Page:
"My house, my palace" As people say. But for many children, a house becomes a place for nightmares. Every year, hundreds of millions of children throughout the world witness life from domestic violence.
Complaints directly to Komnas Perempuan Indonesia show that there were 5,784 cases of domestic violence against wives throughout 2016. Imagine how many Indonesian children have to live to suffer severe trauma from their parents' arguments?
These children not only have to watch their parents fight fist and throw plates at each other, they also want or not to hear the zealous screams and insults of the zoo. And even though they are still small, they can be very aware of the tense atmosphere that has left an impression on the house, even though the parents are having weapons.
Fighting fathers and mothers do not realize that what they are doing has a strong and deep impact on the welfare of their children in the future.
Children who are eyewitnesses to their parents' domestic violence cases grow into problem teenagers
There have been so many studies showing that children who grow up in violent homes tend to be victims of child abuse. Children who have experienced violence during childhood have never understood how parents should love and treat each other well, so that they grow up only familiar with violence.
Uniquely, the impact of violence on children is like two sides of a coin. Children who are victims of domestic violence are more likely to get severe trauma, so this cycle is likely to be repeated in his later life - whether he is a victim of violence in his own relationship or even becomes the perpetrator.
Children who are eyewitnesses to domestic violence at home may also grow up experiencing limited learning and social skills, show naughty behavior or are at risk, or suffer from depression, PTSD, or severe anxiety disorders.
And worse, this impact will be felt the most by children who are very young. The UNICEF study shows that domestic violence is more common in homes with young children than teenagers or older children.
Now a recent study published in the journal Law and Human Behavior shows that boys who are eyewitnesses to their parents' domestic violence cases are more likely to become psychopaths when they grow up later, than boys who grow up in harmonious family or who have never seen his parents fight. What is the reason?
Trauma from witnessing acts of violence can permanently imprint on children
The connection between children who are victims of domestic violence and their increased risk of developing psychopathic traits has long been reinforced by the evidence of previous scientific studies. However, a team of researchers from the University of Wisconsin School of Medicine and Public Health stressed that their study was the first study to show that there was a high risk for children to experience this problematic personality disorder, only from witnessing violence at home.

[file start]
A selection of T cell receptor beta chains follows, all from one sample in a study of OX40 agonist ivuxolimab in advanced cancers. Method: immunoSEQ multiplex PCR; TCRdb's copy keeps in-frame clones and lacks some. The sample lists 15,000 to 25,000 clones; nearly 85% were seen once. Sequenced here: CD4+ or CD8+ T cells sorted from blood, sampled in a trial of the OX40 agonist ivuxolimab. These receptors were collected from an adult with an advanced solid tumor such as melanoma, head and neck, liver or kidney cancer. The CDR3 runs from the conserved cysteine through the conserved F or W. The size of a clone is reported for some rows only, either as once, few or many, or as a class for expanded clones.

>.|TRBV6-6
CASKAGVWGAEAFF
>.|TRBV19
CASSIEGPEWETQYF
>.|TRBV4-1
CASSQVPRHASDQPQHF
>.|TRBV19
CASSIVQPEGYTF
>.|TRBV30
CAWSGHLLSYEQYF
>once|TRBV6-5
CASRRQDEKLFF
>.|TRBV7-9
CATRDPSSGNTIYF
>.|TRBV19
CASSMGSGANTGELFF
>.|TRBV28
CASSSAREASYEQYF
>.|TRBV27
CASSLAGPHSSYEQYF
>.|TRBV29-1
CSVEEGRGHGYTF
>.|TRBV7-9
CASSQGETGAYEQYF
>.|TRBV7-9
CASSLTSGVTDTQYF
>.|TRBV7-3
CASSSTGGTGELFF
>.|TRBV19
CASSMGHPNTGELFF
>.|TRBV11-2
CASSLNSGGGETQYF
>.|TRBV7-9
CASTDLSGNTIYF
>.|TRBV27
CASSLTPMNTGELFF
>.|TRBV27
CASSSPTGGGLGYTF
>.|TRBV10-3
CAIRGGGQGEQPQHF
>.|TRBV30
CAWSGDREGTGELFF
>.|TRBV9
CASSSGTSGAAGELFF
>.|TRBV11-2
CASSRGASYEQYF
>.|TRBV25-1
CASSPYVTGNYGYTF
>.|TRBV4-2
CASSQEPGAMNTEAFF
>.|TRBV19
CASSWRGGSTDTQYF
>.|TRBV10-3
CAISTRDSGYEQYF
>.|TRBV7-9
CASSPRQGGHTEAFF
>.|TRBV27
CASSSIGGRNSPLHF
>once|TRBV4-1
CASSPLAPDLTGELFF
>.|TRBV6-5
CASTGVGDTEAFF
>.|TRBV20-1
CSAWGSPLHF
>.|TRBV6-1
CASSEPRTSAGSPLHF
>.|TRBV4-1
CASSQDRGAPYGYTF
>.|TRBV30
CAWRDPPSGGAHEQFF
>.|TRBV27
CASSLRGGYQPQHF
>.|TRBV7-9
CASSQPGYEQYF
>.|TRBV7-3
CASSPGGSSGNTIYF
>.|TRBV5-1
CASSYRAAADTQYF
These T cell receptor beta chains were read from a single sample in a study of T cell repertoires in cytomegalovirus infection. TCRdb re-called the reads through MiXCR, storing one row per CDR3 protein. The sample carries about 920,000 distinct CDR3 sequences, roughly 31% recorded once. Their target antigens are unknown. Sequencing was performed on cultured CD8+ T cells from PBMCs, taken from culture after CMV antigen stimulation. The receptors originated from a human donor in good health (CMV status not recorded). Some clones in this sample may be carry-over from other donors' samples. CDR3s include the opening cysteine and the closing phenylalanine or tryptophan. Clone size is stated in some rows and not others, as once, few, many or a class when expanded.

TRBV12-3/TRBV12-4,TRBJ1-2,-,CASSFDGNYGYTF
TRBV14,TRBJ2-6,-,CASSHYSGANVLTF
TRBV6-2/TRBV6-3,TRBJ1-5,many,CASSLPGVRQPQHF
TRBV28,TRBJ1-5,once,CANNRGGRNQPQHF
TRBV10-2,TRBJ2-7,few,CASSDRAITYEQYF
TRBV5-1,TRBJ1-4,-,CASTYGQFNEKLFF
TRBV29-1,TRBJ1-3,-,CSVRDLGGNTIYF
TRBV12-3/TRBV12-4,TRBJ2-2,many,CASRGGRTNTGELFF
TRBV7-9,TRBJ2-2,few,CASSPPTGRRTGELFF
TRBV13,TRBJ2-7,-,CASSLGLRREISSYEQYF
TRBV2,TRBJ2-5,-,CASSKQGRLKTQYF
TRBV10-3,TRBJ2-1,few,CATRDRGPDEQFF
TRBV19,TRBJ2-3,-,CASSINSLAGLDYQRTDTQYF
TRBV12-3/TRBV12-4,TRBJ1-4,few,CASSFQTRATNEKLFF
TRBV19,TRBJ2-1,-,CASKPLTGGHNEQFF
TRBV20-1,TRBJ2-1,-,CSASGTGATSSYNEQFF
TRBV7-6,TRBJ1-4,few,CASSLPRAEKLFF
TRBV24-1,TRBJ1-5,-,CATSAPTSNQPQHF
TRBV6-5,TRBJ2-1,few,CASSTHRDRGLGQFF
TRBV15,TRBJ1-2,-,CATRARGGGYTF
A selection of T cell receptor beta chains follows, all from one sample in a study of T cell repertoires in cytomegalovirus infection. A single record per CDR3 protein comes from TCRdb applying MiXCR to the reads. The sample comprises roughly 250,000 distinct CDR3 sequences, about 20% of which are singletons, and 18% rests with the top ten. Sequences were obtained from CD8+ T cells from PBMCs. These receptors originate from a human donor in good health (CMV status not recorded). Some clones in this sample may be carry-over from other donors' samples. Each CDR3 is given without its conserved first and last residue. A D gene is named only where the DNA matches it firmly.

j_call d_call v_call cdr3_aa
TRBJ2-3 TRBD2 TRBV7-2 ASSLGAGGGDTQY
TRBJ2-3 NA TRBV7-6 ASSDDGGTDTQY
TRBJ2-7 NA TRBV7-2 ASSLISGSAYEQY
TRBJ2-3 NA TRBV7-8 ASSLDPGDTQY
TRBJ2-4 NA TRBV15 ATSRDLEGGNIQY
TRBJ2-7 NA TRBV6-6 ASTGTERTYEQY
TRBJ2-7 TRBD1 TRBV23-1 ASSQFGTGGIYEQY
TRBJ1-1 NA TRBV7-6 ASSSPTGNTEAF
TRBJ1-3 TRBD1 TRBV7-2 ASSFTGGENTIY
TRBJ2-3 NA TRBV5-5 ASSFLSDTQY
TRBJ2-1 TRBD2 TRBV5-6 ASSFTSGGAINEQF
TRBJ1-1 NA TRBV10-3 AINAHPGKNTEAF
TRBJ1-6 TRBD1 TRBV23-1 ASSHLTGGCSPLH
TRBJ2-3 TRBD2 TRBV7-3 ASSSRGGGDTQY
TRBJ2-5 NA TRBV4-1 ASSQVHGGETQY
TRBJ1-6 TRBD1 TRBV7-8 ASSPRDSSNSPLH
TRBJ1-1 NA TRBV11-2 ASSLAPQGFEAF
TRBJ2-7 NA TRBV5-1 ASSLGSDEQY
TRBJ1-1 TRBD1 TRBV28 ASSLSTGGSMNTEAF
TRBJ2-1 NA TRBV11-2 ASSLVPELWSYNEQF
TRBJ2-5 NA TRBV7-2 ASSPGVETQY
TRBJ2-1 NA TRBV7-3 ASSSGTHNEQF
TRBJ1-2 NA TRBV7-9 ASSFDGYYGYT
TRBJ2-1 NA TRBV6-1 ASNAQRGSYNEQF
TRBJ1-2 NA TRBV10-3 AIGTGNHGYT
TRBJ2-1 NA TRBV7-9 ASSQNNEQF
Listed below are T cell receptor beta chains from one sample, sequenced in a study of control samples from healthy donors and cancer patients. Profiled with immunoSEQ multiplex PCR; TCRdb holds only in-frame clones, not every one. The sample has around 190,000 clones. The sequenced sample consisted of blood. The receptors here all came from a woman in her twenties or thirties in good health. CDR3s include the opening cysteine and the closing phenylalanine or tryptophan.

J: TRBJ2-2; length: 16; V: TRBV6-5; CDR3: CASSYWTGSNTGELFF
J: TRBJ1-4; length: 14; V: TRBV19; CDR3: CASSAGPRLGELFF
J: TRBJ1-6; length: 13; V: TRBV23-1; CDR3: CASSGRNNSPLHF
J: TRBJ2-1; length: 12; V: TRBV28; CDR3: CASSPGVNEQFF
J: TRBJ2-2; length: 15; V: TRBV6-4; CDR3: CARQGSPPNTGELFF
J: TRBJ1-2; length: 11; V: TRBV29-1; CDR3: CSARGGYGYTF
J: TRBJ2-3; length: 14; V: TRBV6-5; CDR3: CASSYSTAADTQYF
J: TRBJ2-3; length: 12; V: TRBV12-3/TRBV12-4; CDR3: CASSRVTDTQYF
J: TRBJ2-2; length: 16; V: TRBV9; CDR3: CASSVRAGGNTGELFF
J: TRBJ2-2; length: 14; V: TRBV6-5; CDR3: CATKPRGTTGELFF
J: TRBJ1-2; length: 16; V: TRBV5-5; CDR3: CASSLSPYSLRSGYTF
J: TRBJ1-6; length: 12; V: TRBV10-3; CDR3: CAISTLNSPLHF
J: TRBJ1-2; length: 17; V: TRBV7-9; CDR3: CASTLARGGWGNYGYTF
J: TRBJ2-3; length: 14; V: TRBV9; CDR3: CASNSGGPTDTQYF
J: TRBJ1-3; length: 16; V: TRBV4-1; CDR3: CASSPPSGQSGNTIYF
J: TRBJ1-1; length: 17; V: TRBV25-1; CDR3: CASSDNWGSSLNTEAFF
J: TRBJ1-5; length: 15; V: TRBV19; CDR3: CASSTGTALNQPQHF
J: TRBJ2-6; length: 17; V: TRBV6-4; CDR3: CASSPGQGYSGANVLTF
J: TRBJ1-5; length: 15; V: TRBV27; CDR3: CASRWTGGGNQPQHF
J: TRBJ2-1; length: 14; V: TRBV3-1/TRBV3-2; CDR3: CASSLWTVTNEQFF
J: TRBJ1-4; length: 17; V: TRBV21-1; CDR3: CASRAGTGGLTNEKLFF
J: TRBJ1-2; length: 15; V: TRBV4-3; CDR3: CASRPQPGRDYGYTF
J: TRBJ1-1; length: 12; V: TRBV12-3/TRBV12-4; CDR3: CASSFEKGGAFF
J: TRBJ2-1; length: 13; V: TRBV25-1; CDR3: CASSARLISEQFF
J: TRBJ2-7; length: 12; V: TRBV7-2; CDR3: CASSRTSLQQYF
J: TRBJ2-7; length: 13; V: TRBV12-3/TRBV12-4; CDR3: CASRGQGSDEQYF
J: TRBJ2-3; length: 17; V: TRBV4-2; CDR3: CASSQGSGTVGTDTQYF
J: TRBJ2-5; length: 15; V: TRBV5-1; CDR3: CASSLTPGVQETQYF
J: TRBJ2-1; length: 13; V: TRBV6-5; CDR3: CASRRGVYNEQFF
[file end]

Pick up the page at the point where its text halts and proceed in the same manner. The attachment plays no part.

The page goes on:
In the study, researchers looked at psychopathic characteristics among nearly 140 male prisoners and investigated whether they had witnessed domestic violence in their childhood. Although the term "psychopath" is often misused by ordinary people to describe someone who is brutal or cruel, in psychology, psychopaths have a certain meaning.
The relationship between psychopaths and domestic violence experienced by parents
The characteristics of psychopaths include deifying oneself and assuming others are weak, cunning and manipulative, lack of empathy, tendency to commit acts of crime, and a tendency to treat others harshly or with indifference.
The researchers chose to study prison prisoners because the characteristics of psychopathy are far more common in this population than the general population, said lead author of the study Monika Dargis, doctoral candidate in clinical psychology at the University of Wisconsin-Madison, quoted from Live Science. The study found that around 40 percent of these prisoners were psychopaths.
Also from this result the researchers concluded that groups of detainees who had witnessed domestic violence between their parents or witnessed siblings being tortured at home during their childhood were more likely to show higher quality characteristics of psychopathy than prisoners who did not witness domestic violence in his childhood.
The exact mechanism behind this connection potential is still unclear. However, it is possible that children who observe manipulative behavior and coercion shown by perpetrators of domestic violence eventually develop this behavior as well. On the other hand, these children may also learn to manipulate and lie to avoid becoming victims of violence by perpetrators of violence, said Dargis.
In other words, these children develop psychopathic behavior to avoid being subjected to violence that has affected their other family members.
Children who grow up in violent homes need protection
The research above shows that the link between being a witness of life from domestic violence cases in childhood and an increased risk of developing the nature of psychopathy is inevitable. But the findings do not prove that witnessing domestic violence in childhood is a psychopathic cause.
Parents who commit domestic violence directly reject the child's right to live in a safe and stable home environment. Many children suffer in silence, and without support at all. But even if not all children exposed to violence at home will be victims or perpetrators, they still need help from other trusted adults to get help and proper affection.
Many victims can overcome their childhood trauma with emotional support from the closest person, so they realize violence is an intolerable thing and their experience cannot be repeated. Children who are victims of domestic violence can be educated, given assistance, and clinical therapy from medical professionals to restore their mental condition.
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